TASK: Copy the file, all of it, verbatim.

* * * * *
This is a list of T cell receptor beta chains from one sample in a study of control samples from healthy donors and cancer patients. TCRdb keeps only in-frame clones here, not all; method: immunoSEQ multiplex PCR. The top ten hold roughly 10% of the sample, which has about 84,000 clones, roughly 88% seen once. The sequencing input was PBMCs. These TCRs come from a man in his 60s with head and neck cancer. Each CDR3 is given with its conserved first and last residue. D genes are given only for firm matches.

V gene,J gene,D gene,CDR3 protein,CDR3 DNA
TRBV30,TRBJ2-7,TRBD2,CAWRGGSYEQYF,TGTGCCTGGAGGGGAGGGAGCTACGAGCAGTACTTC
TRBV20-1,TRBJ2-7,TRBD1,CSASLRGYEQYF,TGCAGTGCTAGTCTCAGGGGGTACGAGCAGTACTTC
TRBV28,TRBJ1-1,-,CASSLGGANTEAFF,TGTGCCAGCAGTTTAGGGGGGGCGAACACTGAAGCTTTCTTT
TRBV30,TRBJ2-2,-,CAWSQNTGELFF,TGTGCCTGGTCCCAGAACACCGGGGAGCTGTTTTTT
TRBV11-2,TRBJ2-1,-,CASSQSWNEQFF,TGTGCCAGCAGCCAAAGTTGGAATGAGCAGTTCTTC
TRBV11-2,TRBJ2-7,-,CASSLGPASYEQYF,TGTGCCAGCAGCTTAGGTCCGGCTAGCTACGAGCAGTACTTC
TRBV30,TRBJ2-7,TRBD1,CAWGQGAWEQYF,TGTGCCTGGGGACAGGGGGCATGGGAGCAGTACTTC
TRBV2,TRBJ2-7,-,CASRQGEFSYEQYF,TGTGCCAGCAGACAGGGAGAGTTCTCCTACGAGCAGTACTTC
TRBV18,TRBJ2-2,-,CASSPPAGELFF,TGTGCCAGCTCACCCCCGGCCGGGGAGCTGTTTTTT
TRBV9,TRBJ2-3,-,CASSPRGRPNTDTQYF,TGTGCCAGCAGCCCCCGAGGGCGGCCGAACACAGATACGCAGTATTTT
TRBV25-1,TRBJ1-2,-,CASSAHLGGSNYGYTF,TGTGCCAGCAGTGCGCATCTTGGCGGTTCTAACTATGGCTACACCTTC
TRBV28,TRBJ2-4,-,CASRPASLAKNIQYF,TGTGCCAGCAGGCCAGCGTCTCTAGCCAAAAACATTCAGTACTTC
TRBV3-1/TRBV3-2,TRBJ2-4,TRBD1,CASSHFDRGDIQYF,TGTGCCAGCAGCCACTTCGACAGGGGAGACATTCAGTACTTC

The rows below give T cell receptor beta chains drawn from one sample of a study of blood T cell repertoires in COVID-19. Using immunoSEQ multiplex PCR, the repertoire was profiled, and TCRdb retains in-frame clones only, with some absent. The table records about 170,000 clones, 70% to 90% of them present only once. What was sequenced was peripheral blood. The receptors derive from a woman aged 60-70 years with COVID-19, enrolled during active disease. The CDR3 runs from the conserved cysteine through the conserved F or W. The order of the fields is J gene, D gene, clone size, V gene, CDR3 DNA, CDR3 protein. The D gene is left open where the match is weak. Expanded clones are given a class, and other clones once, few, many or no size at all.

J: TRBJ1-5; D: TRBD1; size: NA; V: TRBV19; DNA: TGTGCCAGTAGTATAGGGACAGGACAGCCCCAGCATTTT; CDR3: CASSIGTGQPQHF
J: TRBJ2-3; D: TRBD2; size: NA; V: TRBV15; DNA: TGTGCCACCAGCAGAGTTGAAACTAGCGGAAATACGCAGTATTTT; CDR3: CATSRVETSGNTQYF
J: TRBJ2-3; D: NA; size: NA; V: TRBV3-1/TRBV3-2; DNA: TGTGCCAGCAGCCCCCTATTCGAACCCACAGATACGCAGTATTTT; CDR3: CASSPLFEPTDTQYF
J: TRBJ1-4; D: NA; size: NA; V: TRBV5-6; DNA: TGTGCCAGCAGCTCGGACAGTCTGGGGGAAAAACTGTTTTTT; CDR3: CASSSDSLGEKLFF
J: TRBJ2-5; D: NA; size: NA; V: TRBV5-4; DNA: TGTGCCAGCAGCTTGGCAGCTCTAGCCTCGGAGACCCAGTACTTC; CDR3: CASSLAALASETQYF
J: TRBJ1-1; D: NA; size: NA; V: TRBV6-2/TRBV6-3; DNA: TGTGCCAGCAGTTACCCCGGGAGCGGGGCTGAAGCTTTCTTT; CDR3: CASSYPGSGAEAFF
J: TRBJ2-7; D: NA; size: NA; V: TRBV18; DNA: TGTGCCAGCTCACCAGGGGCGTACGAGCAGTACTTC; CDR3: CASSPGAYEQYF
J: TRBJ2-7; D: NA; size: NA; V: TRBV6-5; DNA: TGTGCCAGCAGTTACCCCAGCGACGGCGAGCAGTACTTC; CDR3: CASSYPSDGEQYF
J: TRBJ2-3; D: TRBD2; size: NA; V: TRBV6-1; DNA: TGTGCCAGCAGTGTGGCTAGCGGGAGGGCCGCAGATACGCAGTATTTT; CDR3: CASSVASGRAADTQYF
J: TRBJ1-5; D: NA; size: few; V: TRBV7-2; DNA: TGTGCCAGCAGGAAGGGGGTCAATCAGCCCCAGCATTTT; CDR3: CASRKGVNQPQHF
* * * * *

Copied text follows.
This is a list of T cell receptor beta chains from one sample in a study of control samples from healthy donors and cancer patients. TCRdb keeps only in-frame clones here, not all; method: immunoSEQ multiplex PCR. The top ten hold roughly 10% of the sample, which has about 84,000 clones, roughly 88% seen once. The sequencing input was PBMCs. These TCRs come from a man in his 60s with head and neck cancer. Each CDR3 is given with its conserved first and last residue. D genes are given only for firm matches.

V gene,J gene,D gene,CDR3 protein,CDR3 DNA
TRBV30,TRBJ2-7,TRBD2,CAWRGGSYEQYF,TGTGCCTGGAGGGGAGGGAGCTACGAGCAGTACTTC
TRBV20-1,TRBJ2-7,TRBD1,CSASLRGYEQYF,TGCAGTGCTAGTCTCAGGGGGTACGAGCAGTACTTC
TRBV28,TRBJ1-1,-,CASSLGGANTEAFF,TGTGCCAGCAGTTTAGGGGGGGCGAACACTGAAGCTTTCTTT
TRBV30,TRBJ2-2,-,CAWSQNTGELFF,TGTGCCTGGTCCCAGAACACCGGGGAGCTGTTTTTT
TRBV11-2,TRBJ2-1,-,CASSQSWNEQFF,TGTGCCAGCAGCCAAAGTTGGAATGAGCAGTTCTTC
TRBV11-2,TRBJ2-7,-,CASSLGPASYEQYF,TGTGCCAGCAGCTTAGGTCCGGCTAGCTACGAGCAGTACTTC
TRBV30,TRBJ2-7,TRBD1,CAWGQGAWEQYF,TGTGCCTGGGGACAGGGGGCATGGGAGCAGTACTTC
TRBV2,TRBJ2-7,-,CASRQGEFSYEQYF,TGTGCCAGCAGACAGGGAGAGTTCTCCTACGAGCAGTACTTC
TRBV18,TRBJ2-2,-,CASSPPAGELFF,TGTGCCAGCTCACCCCCGGCCGGGGAGCTGTTTTTT
TRBV9,TRBJ2-3,-,CASSPRGRPNTDTQYF,TGTGCCAGCAGCCCCCGAGGGCGGCCGAACACAGATACGCAGTATTTT
TRBV25-1,TRBJ1-2,-,CASSAHLGGSNYGYTF,TGTGCCAGCAGTGCGCATCTTGGCGGTTCTAACTATGGCTACACCTTC
TRBV28,TRBJ2-4,-,CASRPASLAKNIQYF,TGTGCCAGCAGGCCAGCGTCTCTAGCCAAAAACATTCAGTACTTC
TRBV3-1/TRBV3-2,TRBJ2-4,TRBD1,CASSHFDRGDIQYF,TGTGCCAGCAGCCACTTCGACAGGGGAGACATTCAGTACTTC

The rows below give T cell receptor beta chains drawn from one sample of a study of blood T cell repertoires in COVID-19. Using immunoSEQ multiplex PCR, the repertoire was profiled, and TCRdb retains in-frame clones only, with some absent. The table records about 170,000 clones, 70% to 90% of them present only once. What was sequenced was peripheral blood. The receptors derive from a woman aged 60-70 years with COVID-19, enrolled during active disease. The CDR3 runs from the conserved cysteine through the conserved F or W. The order of the fields is J gene, D gene, clone size, V gene, CDR3 DNA, CDR3 protein. The D gene is left open where the match is weak. Expanded clones are given a class, and other clones once, few, many or no size at all.

J: TRBJ1-5; D: TRBD1; size: NA; V: TRBV19; DNA: TGTGCCAGTAGTATAGGGACAGGACAGCCCCAGCATTTT; CDR3: CASSIGTGQPQHF
J: TRBJ2-3; D: TRBD2; size: NA; V: TRBV15; DNA: TGTGCCACCAGCAGAGTTGAAACTAGCGGAAATACGCAGTATTTT; CDR3: CATSRVETSGNTQYF
J: TRBJ2-3; D: NA; size: NA; V: TRBV3-1/TRBV3-2; DNA: TGTGCCAGCAGCCCCCTATTCGAACCCACAGATACGCAGTATTTT; CDR3: CASSPLFEPTDTQYF
J: TRBJ1-4; D: NA; size: NA; V: TRBV5-6; DNA: TGTGCCAGCAGCTCGGACAGTCTGGGGGAAAAACTGTTTTTT; CDR3: CASSSDSLGEKLFF
J: TRBJ2-5; D: NA; size: NA; V: TRBV5-4; DNA: TGTGCCAGCAGCTTGGCAGCTCTAGCCTCGGAGACCCAGTACTTC; CDR3: CASSLAALASETQYF
J: TRBJ1-1; D: NA; size: NA; V: TRBV6-2/TRBV6-3; DNA: TGTGCCAGCAGTTACCCCGGGAGCGGGGCTGAAGCTTTCTTT; CDR3: CASSYPGSGAEAFF
J: TRBJ2-7; D: NA; size: NA; V: TRBV18; DNA: TGTGCCAGCTCACCAGGGGCGTACGAGCAGTACTTC; CDR3: CASSPGAYEQYF
J: TRBJ2-7; D: NA; size: NA; V: TRBV6-5; DNA: TGTGCCAGCAGTTACCCCAGCGACGGCGAGCAGTACTTC; CDR3: CASSYPSDGEQYF
J: TRBJ2-3; D: TRBD2; size: NA; V: TRBV6-1; DNA: TGTGCCAGCAGTGTGGCTAGCGGGAGGGCCGCAGATACGCAGTATTTT; CDR3: CASSVASGRAADTQYF
J: TRBJ1-5; D: NA; size: few; V: TRBV7-2; DNA: TGTGCCAGCAGGAAGGGGGTCAATCAGCCCCAGCATTTT; CDR3: CASRKGVNQPQHF